It’s an understatement to say that a real estate transaction has many spinning plates.
A real estate attorney reviews contracts to look for issues not specifically stated in the negotiation, as well as details related to items, such as insurance, mortgage, or inspections. It takes a high level of experience and expertise to corral all the moving pieces.
How is it done? Read on.
How a Real Estate Attorney Helps
Real estate attorneys tighten up the contract by looking for unexpected issues that could arise for the buyer.
For example, if the previous owner had several claims on their home insurance policy, this could make it difficult for the new owner to acquire insurance or even make the property uninsurable. If a term of your mortgage requires insurance, this could ruin your chances of owning the home.
Attorneys understand common unseen or unspoken issues that can leave the home buyer in an undesirable position. Thorough research into common hidden risks help protect a buyer from titles to liens and everything in between.
However, sellers also need an attorney to look out for their best interests and to advise them on unfair or illegal requests a buyer might try to make.
Inspections and Failure to Disclose
Property inspections are a major aspect of a real estate contract.
Inspection issues can always pop up, and they are key to the negotiation process for both the seller and buyer. Unless the buyer is well-enough experienced in construction matters to understand repair issues such as foundation and roof problems, as well as plumbing and electrical and have the ability to determine the age of the HVAC and water heater, they should never skip the inspection step.
Sometimes brokers will recommend this so as to make a better offer. I have watched buyers take on substantial costs when the disclosure statement is “fuzzy” about an issue and the inspection has been waived. The seller might be convinced to offer an unreasonable reduction on their home to cover costs of issues revealed during the inspection. However, the buyer won’t want to overpay for a home in dire need of major repairs, such as a new roof or structural issues. These issues might not affect the home now but could lead to costly issues in the future.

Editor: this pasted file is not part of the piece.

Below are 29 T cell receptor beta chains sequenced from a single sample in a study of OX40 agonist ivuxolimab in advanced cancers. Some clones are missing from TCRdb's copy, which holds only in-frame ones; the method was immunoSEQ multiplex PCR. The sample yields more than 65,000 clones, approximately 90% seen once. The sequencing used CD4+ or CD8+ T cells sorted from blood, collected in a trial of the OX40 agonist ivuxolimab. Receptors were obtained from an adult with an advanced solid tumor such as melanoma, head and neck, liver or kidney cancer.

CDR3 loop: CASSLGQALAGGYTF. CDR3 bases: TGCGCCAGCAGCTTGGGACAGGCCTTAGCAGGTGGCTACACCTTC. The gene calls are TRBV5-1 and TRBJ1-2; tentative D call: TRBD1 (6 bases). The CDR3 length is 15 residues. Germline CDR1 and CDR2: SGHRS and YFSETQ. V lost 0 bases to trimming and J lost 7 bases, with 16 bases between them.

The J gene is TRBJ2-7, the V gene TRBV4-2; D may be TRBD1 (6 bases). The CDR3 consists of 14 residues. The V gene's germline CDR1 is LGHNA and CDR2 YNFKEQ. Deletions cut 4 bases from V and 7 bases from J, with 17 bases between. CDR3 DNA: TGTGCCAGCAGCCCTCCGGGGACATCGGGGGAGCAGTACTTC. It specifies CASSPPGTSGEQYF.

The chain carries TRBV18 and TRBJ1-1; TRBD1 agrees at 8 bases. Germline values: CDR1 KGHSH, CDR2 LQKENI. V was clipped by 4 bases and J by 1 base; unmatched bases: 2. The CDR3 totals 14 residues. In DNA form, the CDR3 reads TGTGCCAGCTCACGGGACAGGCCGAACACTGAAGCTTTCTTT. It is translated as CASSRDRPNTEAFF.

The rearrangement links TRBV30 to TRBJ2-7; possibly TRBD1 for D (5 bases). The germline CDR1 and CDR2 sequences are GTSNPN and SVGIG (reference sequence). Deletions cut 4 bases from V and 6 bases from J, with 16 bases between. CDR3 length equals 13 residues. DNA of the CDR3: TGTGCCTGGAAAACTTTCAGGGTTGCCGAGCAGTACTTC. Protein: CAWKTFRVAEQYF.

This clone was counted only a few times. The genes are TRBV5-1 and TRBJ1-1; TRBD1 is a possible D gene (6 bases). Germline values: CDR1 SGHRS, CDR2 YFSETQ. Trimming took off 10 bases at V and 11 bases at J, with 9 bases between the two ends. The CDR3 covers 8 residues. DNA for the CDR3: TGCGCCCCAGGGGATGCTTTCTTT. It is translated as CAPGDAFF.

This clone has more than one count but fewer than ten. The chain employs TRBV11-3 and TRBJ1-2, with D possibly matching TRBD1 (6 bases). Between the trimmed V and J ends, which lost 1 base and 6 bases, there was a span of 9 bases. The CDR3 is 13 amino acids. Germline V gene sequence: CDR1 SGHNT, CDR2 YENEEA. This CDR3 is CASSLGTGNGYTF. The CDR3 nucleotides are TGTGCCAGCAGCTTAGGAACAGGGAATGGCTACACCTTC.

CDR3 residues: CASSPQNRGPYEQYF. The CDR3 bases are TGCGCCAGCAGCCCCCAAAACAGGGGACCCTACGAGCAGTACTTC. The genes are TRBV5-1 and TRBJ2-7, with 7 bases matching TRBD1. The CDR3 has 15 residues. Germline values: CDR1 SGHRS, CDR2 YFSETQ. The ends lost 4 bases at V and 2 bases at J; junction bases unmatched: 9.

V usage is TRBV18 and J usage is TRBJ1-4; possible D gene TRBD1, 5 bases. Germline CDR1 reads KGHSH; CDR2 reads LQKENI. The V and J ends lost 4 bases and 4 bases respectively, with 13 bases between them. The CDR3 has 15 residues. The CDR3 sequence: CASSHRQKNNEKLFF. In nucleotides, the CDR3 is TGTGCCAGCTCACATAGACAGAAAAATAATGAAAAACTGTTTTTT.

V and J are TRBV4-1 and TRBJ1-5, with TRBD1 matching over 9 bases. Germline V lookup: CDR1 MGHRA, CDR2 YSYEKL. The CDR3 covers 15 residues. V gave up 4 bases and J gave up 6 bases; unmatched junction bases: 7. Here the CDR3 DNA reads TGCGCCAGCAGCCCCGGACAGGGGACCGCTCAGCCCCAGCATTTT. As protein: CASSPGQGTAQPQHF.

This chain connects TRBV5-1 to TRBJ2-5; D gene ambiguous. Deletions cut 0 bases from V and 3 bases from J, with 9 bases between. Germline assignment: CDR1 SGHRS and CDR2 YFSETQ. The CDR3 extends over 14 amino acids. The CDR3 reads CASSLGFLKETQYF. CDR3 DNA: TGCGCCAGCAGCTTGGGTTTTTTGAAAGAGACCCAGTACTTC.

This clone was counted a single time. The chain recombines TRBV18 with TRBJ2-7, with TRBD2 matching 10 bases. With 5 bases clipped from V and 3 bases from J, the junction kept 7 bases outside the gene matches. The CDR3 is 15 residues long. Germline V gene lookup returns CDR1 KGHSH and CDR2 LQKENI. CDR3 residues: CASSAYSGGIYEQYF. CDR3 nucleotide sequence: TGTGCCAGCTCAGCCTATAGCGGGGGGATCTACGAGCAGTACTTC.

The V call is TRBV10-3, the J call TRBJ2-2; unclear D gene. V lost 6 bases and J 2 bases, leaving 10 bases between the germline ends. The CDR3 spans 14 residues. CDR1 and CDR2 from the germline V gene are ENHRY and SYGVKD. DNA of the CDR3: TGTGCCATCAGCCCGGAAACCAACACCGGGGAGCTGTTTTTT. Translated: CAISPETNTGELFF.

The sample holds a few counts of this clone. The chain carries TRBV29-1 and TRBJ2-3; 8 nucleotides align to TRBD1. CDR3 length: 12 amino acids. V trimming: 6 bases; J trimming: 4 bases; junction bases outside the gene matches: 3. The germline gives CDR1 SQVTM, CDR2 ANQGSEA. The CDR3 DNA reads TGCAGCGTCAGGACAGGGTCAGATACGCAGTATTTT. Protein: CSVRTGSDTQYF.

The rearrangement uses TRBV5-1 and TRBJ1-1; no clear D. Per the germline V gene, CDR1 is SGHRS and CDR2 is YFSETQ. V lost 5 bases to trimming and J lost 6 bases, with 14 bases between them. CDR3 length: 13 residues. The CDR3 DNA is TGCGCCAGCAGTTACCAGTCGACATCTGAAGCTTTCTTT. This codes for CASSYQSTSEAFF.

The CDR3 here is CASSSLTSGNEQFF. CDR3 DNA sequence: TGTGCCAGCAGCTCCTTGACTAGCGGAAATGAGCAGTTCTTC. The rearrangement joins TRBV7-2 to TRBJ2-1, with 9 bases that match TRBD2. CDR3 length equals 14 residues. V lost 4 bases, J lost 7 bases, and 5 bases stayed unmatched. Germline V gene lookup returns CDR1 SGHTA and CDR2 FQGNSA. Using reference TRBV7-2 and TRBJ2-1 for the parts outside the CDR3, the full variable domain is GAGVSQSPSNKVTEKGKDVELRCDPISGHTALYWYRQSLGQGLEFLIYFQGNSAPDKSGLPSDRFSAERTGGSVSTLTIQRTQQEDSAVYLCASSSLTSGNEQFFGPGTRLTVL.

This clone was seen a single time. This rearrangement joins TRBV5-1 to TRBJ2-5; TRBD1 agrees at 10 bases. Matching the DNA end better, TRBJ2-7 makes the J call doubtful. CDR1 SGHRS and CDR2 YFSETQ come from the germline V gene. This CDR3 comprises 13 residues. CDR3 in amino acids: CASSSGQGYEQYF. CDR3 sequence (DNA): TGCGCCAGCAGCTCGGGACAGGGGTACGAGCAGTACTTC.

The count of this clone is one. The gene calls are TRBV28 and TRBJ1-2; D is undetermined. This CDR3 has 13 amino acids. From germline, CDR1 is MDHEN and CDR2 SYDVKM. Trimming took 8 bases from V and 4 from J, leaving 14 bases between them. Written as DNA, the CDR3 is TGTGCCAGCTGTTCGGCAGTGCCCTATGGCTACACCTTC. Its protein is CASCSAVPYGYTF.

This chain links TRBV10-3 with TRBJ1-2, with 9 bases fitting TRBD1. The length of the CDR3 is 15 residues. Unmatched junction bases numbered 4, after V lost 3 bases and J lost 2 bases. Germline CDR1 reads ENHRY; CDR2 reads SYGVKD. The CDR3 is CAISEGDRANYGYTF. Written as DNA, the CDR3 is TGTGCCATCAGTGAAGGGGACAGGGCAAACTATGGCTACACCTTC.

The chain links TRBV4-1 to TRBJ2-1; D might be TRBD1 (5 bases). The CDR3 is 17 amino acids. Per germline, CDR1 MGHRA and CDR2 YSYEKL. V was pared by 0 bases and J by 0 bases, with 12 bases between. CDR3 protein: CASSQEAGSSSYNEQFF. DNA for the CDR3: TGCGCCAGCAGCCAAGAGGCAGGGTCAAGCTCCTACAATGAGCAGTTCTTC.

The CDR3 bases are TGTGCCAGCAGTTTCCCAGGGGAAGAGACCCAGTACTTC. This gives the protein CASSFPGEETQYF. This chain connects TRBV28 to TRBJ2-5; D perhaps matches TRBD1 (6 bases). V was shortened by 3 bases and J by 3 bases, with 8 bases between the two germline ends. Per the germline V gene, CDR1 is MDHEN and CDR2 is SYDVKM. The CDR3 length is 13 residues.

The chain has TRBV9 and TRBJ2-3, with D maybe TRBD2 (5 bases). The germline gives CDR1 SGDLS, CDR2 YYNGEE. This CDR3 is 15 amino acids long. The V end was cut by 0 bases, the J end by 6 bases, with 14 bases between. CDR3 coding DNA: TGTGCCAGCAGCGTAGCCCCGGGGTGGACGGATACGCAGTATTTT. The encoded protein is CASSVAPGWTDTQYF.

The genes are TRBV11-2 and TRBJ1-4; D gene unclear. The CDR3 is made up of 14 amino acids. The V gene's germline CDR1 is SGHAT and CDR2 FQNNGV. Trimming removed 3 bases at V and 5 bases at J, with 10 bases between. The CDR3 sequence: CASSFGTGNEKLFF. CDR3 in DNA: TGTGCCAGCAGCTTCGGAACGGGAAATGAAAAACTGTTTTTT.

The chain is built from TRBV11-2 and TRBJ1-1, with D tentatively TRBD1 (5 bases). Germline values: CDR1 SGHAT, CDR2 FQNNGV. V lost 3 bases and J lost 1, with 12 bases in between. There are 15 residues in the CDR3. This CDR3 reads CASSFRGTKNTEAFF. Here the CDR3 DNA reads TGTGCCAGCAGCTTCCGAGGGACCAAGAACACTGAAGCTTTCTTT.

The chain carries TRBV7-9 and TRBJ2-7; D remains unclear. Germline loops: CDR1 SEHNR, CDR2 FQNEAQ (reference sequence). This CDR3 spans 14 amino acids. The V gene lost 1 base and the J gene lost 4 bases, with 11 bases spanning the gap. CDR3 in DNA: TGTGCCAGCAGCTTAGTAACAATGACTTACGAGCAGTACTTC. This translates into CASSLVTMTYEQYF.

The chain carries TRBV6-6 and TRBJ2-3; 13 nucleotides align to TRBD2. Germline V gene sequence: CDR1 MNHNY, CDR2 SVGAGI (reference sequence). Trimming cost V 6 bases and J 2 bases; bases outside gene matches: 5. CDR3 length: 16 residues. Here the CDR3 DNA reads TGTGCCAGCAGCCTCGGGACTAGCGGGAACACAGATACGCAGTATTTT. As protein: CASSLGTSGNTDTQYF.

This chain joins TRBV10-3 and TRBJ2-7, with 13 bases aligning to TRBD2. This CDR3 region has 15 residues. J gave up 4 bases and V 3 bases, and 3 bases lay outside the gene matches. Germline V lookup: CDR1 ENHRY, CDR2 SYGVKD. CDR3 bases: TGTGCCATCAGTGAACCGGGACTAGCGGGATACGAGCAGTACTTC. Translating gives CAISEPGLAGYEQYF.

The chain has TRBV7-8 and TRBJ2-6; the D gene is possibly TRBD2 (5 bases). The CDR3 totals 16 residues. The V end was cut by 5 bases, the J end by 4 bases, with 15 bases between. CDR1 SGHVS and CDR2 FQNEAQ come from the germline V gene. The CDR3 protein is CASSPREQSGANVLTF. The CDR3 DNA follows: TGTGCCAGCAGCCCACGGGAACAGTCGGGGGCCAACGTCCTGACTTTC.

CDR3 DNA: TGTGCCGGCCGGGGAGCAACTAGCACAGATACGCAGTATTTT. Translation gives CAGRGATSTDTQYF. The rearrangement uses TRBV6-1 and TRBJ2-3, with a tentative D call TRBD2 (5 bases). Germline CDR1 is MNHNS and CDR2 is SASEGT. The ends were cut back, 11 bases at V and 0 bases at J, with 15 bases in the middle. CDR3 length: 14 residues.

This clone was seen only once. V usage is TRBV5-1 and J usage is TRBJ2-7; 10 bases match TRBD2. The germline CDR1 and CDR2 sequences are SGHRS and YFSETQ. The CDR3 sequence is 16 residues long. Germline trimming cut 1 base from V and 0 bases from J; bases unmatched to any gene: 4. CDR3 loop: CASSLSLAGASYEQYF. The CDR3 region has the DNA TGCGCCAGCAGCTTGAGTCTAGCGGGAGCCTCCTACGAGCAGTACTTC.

In some cases, a problem might be detected after the fact due to a seller’s failure to disclose known issues that are not detected during the inspection process. If there had been a problem–such as a cracked foundation –that was repaired in the past, so not added to the disclosures, it does not excuse the seller from updating their Disclosure if an issue arises after the contract but before the closing.
Buyers have a right to do a final walk-through before closing.
Real estate attorneys ensure buyers understand their rights and that sellers follow the proper procedures. Let’s say a seller turns off their utilities too soon, then the new owners can’t check the furnace, lighting, garage door openers, hot water, or appliances to make sure they are in the same condition as the time they made their offer.
Most homeowners don’t realize they can’t turn off their utilities too soon, which can lead to problems for them once they move out. Any problems found at the final walk-through must be reported to the real estate attorney so they can reach out to the seller’s attorney for resolution.
There are many final details that are often overlooked without the help of an attorney.
It is always a good idea for new owners to change the locks on their new property. The sellers could have given their keys to a neighbor, friends, or other family members who can then access the home without realizing that they have no right of access anymore.
Another detail is making sure buyers know what funds they need for closing and how to provide the funds whether it is by cashier’s check or wire. Overlooking this can delay a deal.
You won’t get far–or better put–you might go too far if you attempt to finalize your transaction without the help of a real estate attorney.
And that would be a shame considering the magnitude of a home purchase or sale.